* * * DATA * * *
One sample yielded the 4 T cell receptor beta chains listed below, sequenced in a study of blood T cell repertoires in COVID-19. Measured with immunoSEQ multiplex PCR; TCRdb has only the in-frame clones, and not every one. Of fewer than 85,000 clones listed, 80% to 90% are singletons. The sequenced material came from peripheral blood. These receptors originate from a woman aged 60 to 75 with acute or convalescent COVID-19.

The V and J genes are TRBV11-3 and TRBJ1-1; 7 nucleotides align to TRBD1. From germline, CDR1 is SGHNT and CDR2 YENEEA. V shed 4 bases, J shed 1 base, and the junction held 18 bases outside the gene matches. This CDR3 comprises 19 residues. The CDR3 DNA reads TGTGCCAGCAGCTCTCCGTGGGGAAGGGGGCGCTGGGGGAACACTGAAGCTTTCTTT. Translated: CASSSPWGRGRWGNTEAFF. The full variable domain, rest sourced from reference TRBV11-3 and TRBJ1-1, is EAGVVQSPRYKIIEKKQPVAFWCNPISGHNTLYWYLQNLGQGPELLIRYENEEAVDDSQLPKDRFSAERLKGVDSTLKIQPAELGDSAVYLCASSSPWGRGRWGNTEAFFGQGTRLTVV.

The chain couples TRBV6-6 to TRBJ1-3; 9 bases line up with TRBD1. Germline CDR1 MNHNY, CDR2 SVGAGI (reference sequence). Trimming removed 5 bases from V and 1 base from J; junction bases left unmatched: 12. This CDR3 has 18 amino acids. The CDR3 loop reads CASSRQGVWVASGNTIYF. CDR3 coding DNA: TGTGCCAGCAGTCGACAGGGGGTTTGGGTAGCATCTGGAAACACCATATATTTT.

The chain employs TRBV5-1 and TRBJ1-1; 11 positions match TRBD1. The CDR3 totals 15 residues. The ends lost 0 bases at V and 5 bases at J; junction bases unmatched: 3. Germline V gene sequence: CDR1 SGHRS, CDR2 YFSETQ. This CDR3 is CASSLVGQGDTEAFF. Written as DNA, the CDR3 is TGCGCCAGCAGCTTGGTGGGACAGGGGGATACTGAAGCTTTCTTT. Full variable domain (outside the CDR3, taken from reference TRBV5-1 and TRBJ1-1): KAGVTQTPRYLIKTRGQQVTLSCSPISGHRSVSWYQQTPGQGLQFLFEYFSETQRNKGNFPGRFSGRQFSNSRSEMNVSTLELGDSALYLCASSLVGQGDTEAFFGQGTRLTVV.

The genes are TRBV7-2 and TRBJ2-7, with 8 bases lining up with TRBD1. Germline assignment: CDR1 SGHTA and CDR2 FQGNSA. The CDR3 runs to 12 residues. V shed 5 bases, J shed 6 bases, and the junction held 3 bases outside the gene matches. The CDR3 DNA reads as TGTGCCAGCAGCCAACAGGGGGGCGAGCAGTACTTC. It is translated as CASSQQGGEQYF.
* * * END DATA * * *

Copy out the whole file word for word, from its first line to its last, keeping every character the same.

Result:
One sample yielded the 4 T cell receptor beta chains listed below, sequenced in a study of blood T cell repertoires in COVID-19. Measured with immunoSEQ multiplex PCR; TCRdb has only the in-frame clones, and not every one. Of fewer than 85,000 clones listed, 80% to 90% are singletons. The sequenced material came from peripheral blood. These receptors originate from a woman aged 60 to 75 with acute or convalescent COVID-19.

The V and J genes are TRBV11-3 and TRBJ1-1; 7 nucleotides align to TRBD1. From germline, CDR1 is SGHNT and CDR2 YENEEA. V shed 4 bases, J shed 1 base, and the junction held 18 bases outside the gene matches. This CDR3 comprises 19 residues. The CDR3 DNA reads TGTGCCAGCAGCTCTCCGTGGGGAAGGGGGCGCTGGGGGAACACTGAAGCTTTCTTT. Translated: CASSSPWGRGRWGNTEAFF. The full variable domain, rest sourced from reference TRBV11-3 and TRBJ1-1, is EAGVVQSPRYKIIEKKQPVAFWCNPISGHNTLYWYLQNLGQGPELLIRYENEEAVDDSQLPKDRFSAERLKGVDSTLKIQPAELGDSAVYLCASSSPWGRGRWGNTEAFFGQGTRLTVV.

The chain couples TRBV6-6 to TRBJ1-3; 9 bases line up with TRBD1. Germline CDR1 MNHNY, CDR2 SVGAGI (reference sequence). Trimming removed 5 bases from V and 1 base from J; junction bases left unmatched: 12. This CDR3 has 18 amino acids. The CDR3 loop reads CASSRQGVWVASGNTIYF. CDR3 coding DNA: TGTGCCAGCAGTCGACAGGGGGTTTGGGTAGCATCTGGAAACACCATATATTTT.

The chain employs TRBV5-1 and TRBJ1-1; 11 positions match TRBD1. The CDR3 totals 15 residues. The ends lost 0 bases at V and 5 bases at J; junction bases unmatched: 3. Germline V gene sequence: CDR1 SGHRS, CDR2 YFSETQ. This CDR3 is CASSLVGQGDTEAFF. Written as DNA, the CDR3 is TGCGCCAGCAGCTTGGTGGGACAGGGGGATACTGAAGCTTTCTTT. Full variable domain (outside the CDR3, taken from reference TRBV5-1 and TRBJ1-1): KAGVTQTPRYLIKTRGQQVTLSCSPISGHRSVSWYQQTPGQGLQFLFEYFSETQRNKGNFPGRFSGRQFSNSRSEMNVSTLELGDSALYLCASSLVGQGDTEAFFGQGTRLTVV.

The genes are TRBV7-2 and TRBJ2-7, with 8 bases lining up with TRBD1. Germline assignment: CDR1 SGHTA and CDR2 FQGNSA. The CDR3 runs to 12 residues. V shed 5 bases, J shed 6 bases, and the junction held 3 bases outside the gene matches. The CDR3 DNA reads as TGTGCCAGCAGCCAACAGGGGGGCGAGCAGTACTTC. It is translated as CASSQQGGEQYF.